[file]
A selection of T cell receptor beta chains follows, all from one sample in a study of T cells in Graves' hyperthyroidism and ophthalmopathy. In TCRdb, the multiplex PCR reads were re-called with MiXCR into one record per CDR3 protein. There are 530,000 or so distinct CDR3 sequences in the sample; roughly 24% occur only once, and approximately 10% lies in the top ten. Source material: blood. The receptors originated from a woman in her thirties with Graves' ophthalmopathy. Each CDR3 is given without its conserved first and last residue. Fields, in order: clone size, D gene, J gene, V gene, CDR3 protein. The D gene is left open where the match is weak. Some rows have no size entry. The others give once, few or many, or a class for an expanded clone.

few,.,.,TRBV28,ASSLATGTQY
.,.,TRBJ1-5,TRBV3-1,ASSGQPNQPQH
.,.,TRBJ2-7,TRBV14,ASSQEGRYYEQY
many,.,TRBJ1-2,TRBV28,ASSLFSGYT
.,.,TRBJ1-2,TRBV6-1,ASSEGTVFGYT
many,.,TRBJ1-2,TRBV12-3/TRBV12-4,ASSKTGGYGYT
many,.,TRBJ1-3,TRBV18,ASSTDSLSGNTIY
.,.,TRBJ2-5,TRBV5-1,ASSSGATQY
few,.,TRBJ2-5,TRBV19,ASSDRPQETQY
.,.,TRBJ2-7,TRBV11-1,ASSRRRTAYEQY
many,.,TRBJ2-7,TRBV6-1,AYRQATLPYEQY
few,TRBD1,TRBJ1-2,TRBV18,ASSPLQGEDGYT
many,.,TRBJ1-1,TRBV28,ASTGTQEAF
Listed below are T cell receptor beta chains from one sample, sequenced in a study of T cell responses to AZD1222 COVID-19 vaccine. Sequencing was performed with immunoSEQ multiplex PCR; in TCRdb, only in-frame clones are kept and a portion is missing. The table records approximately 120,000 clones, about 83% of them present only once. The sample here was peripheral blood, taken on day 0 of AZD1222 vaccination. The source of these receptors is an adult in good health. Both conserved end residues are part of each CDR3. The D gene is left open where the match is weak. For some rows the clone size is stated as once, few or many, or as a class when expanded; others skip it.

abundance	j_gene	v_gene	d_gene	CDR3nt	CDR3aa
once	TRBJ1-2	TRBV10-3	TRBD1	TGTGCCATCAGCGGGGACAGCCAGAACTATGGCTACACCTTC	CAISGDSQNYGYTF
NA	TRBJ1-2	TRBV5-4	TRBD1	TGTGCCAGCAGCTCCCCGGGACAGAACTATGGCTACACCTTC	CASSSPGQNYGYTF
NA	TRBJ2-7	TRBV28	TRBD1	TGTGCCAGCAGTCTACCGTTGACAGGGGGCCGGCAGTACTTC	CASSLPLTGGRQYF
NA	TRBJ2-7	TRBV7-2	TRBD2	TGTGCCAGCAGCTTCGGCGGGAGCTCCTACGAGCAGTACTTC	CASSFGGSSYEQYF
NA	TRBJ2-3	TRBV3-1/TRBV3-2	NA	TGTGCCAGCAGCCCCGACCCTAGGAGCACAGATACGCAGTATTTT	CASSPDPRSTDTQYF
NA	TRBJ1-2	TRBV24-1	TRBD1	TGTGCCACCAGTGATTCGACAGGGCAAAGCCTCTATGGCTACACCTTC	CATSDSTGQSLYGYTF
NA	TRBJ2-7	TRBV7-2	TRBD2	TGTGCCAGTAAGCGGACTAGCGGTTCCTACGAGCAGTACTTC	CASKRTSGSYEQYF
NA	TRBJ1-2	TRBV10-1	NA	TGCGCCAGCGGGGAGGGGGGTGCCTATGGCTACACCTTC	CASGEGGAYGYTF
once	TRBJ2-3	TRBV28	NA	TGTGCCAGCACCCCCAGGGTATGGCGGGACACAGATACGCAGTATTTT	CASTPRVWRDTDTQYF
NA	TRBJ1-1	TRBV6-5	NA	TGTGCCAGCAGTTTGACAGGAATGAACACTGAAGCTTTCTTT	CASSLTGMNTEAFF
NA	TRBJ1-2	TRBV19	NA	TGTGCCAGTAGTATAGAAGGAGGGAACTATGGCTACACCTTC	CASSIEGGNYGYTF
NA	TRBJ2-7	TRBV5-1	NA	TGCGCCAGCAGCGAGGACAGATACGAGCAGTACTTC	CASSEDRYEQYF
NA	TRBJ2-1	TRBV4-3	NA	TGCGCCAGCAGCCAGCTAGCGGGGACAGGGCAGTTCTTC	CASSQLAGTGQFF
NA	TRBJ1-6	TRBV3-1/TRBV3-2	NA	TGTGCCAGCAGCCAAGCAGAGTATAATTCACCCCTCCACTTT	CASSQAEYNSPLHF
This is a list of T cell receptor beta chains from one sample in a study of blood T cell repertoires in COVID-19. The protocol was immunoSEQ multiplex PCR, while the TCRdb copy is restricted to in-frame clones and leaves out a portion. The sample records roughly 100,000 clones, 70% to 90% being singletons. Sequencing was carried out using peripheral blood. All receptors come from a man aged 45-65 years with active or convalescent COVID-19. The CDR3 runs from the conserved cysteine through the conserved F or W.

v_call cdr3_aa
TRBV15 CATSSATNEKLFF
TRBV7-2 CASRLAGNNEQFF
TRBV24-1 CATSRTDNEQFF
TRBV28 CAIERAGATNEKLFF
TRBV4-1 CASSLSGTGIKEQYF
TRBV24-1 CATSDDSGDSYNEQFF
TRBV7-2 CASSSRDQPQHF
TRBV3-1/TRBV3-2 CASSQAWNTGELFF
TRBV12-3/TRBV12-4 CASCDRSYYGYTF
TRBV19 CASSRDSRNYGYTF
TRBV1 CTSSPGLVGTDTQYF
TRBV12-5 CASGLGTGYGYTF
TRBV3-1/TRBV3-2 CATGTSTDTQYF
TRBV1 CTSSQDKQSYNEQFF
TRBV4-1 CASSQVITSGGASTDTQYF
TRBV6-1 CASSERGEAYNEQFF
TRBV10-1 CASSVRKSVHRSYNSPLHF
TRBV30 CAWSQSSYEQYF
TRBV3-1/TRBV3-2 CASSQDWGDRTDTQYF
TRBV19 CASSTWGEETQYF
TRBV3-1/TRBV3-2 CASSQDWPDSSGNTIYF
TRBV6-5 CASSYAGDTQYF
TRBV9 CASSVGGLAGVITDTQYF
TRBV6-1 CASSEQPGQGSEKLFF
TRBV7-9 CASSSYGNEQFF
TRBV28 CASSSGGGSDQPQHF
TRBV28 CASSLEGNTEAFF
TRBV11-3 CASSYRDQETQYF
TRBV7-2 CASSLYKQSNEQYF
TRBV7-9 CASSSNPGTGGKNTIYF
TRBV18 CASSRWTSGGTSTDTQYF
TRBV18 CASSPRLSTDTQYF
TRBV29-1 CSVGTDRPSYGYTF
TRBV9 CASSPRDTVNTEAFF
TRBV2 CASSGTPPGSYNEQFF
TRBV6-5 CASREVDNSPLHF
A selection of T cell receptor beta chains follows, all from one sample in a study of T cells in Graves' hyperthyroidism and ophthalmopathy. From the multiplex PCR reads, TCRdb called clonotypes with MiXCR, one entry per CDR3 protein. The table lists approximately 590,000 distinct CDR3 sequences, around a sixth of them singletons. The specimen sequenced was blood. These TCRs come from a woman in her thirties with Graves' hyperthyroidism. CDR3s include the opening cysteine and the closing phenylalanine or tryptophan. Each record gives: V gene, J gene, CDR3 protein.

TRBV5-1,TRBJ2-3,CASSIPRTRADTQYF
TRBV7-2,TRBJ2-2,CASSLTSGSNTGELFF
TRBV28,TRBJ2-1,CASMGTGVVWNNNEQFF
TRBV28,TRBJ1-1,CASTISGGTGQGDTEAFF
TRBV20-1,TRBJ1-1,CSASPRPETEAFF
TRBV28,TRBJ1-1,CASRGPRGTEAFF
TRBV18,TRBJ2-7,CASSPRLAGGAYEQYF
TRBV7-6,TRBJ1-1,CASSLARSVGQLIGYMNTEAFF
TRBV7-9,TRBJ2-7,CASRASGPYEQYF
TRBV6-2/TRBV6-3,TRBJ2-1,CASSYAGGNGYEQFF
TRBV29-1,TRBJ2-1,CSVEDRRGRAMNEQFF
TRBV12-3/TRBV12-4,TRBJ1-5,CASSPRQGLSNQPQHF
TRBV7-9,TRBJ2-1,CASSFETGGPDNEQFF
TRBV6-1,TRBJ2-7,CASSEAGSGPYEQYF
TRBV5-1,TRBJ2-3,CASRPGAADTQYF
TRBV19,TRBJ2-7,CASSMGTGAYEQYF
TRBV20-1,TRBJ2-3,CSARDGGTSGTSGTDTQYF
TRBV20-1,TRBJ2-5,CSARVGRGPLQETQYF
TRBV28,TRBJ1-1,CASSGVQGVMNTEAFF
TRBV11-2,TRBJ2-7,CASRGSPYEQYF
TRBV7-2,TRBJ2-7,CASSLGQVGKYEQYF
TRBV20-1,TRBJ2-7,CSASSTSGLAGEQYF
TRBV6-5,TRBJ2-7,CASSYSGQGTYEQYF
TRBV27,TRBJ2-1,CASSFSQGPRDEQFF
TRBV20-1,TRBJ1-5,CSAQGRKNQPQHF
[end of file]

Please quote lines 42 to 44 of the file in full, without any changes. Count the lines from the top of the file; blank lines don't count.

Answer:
TRBV19 CASSRDSRNYGYTF
TRBV1 CTSSPGLVGTDTQYF
TRBV12-5 CASGLGTGYGYTF